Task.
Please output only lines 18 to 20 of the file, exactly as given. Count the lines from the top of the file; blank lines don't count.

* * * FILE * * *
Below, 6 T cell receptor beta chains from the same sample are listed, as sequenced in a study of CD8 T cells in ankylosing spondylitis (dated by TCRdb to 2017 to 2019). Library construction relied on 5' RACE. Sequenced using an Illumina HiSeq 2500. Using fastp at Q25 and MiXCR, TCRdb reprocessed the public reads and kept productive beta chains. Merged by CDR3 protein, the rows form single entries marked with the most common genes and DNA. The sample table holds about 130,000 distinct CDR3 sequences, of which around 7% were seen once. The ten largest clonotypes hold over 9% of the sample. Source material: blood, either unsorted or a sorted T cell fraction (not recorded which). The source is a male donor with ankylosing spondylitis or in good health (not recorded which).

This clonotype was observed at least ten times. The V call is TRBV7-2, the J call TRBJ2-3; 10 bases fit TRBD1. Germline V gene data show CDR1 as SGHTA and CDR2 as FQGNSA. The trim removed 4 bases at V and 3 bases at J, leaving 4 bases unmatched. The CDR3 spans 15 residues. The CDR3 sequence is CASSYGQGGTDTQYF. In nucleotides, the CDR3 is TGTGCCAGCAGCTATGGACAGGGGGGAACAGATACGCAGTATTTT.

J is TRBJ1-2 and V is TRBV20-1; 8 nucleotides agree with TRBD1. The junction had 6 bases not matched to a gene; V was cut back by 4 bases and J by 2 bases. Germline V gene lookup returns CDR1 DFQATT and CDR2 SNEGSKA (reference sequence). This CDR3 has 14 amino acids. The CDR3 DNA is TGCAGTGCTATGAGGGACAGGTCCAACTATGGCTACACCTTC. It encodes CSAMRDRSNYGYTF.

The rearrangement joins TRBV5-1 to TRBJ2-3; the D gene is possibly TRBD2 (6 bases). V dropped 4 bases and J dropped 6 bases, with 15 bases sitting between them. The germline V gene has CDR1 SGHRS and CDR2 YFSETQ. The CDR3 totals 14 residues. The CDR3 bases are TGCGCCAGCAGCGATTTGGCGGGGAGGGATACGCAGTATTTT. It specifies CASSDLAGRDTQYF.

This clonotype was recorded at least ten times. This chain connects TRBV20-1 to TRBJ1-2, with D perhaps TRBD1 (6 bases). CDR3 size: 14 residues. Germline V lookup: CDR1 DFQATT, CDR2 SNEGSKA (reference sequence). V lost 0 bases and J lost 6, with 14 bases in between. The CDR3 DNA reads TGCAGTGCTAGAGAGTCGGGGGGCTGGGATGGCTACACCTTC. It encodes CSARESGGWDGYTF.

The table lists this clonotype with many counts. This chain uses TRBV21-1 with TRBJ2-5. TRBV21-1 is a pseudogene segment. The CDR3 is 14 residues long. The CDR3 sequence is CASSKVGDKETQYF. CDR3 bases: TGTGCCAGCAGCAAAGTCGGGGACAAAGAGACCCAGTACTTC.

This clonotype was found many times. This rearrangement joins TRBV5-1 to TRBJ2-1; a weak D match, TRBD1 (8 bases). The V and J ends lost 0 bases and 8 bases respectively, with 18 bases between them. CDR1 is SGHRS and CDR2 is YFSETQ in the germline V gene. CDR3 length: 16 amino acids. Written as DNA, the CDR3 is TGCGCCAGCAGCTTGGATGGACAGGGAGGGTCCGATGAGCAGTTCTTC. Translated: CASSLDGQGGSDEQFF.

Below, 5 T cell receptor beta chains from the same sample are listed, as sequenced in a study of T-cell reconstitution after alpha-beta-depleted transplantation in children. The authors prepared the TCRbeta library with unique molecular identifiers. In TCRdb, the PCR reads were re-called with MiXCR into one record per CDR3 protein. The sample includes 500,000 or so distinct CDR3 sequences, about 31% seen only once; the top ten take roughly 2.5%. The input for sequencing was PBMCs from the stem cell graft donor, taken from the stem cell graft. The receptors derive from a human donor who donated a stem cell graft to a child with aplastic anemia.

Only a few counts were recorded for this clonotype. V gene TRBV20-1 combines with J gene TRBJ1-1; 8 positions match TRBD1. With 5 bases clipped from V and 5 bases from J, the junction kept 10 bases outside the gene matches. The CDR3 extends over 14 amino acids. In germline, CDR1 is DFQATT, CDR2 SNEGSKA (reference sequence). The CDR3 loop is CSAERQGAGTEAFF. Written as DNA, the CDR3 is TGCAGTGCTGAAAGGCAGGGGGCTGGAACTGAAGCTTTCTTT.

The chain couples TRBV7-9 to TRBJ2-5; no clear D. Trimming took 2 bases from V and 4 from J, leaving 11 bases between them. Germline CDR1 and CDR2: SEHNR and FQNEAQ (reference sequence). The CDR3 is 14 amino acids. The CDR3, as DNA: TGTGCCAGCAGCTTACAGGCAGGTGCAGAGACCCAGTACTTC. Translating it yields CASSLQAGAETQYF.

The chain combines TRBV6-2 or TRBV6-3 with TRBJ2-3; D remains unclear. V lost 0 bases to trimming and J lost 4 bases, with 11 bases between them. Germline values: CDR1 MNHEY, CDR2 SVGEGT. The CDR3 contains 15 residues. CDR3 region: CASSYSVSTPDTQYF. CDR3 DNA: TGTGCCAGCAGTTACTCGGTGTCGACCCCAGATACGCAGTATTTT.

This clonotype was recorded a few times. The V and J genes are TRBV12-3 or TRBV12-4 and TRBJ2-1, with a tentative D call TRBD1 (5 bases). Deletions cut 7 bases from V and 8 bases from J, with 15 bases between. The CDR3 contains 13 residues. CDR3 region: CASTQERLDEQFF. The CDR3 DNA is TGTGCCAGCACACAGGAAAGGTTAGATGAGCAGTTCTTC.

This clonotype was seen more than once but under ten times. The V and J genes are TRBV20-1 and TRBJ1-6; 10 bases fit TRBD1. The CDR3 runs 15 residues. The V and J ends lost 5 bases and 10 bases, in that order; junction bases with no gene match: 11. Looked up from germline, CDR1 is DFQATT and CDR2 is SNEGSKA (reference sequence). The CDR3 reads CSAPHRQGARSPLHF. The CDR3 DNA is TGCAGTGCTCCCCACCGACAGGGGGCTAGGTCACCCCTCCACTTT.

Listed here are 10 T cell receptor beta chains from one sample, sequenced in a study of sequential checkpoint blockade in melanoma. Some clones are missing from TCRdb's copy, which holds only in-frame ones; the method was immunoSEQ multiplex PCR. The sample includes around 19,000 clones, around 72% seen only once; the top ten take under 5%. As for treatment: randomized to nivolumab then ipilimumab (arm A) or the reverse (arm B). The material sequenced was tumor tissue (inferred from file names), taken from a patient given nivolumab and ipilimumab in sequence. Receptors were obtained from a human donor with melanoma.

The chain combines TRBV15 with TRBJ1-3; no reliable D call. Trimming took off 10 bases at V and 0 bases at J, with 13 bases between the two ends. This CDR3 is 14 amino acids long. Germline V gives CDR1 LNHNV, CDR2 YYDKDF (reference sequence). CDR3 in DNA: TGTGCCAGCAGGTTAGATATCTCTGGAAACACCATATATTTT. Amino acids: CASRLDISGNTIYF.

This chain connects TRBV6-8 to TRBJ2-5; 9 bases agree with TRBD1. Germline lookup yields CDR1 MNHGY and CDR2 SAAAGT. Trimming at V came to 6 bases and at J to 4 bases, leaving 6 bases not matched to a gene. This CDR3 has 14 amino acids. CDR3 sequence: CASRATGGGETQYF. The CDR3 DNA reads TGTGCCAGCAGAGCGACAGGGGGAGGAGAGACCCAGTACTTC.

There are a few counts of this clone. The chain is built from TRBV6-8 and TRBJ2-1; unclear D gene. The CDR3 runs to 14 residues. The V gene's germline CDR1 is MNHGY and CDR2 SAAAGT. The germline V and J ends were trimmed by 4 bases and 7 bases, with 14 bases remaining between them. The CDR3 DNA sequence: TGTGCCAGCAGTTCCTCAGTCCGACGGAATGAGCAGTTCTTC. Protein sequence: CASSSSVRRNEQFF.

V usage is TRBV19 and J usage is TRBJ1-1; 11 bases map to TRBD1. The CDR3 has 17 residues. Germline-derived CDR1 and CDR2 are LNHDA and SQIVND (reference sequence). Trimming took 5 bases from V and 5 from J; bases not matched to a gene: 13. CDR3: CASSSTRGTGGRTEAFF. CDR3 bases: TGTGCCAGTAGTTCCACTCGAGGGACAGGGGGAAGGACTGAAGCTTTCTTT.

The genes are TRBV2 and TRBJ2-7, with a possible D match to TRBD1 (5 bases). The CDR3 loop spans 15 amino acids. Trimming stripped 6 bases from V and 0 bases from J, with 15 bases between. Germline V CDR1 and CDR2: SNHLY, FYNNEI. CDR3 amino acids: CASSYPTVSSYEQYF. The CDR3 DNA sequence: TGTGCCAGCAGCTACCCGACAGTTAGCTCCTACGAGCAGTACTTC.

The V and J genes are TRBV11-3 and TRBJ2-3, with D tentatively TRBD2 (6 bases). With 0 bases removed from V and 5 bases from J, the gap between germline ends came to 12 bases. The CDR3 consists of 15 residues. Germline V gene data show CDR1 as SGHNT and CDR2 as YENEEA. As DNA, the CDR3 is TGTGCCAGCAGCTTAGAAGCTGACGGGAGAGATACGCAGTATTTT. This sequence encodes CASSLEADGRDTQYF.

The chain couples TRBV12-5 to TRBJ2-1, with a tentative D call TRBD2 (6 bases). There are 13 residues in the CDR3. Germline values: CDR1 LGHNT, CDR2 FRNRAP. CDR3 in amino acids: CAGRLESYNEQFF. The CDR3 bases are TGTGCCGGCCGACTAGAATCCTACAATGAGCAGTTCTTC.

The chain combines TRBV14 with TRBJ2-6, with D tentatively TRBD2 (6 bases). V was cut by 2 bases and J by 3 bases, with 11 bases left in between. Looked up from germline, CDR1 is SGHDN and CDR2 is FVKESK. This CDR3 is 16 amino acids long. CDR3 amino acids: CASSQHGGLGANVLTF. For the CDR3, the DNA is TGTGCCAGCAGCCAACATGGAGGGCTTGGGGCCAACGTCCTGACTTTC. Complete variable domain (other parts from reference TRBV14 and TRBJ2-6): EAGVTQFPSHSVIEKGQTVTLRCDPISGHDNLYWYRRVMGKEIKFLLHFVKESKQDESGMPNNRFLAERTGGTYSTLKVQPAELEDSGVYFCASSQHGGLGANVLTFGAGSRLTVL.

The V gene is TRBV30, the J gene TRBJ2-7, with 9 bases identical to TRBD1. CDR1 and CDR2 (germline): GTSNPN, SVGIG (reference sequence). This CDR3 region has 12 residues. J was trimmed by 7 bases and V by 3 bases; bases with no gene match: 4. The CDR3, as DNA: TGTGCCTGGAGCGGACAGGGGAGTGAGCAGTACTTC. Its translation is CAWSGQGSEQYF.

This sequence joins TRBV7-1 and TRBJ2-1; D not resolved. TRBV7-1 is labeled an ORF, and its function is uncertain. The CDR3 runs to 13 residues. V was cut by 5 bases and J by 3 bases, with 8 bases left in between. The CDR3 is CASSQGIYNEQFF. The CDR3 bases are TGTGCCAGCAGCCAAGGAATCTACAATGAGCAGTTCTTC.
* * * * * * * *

V usage is TRBV19 and J usage is TRBJ1-1; 11 bases map to TRBD1. The CDR3 has 17 residues. Germline-derived CDR1 and CDR2 are LNHDA and SQIVND (reference sequence). Trimming took 5 bases from V and 5 from J; bases not matched to a gene: 13. CDR3: CASSSTRGTGGRTEAFF. CDR3 bases: TGTGCCAGTAGTTCCACTCGAGGGACAGGGGGAAGGACTGAAGCTTTCTTT.

The genes are TRBV2 and TRBJ2-7, with a possible D match to TRBD1 (5 bases). The CDR3 loop spans 15 amino acids. Trimming stripped 6 bases from V and 0 bases from J, with 15 bases between. Germline V CDR1 and CDR2: SNHLY, FYNNEI. CDR3 amino acids: CASSYPTVSSYEQYF. The CDR3 DNA sequence: TGTGCCAGCAGCTACCCGACAGTTAGCTCCTACGAGCAGTACTTC.

The V and J genes are TRBV11-3 and TRBJ2-3, with D tentatively TRBD2 (6 bases). With 0 bases removed from V and 5 bases from J, the gap between germline ends came to 12 bases. The CDR3 consists of 15 residues. Germline V gene data show CDR1 as SGHNT and CDR2 as YENEEA. As DNA, the CDR3 is TGTGCCAGCAGCTTAGAAGCTGACGGGAGAGATACGCAGTATTTT. This sequence encodes CASSLEADGRDTQYF.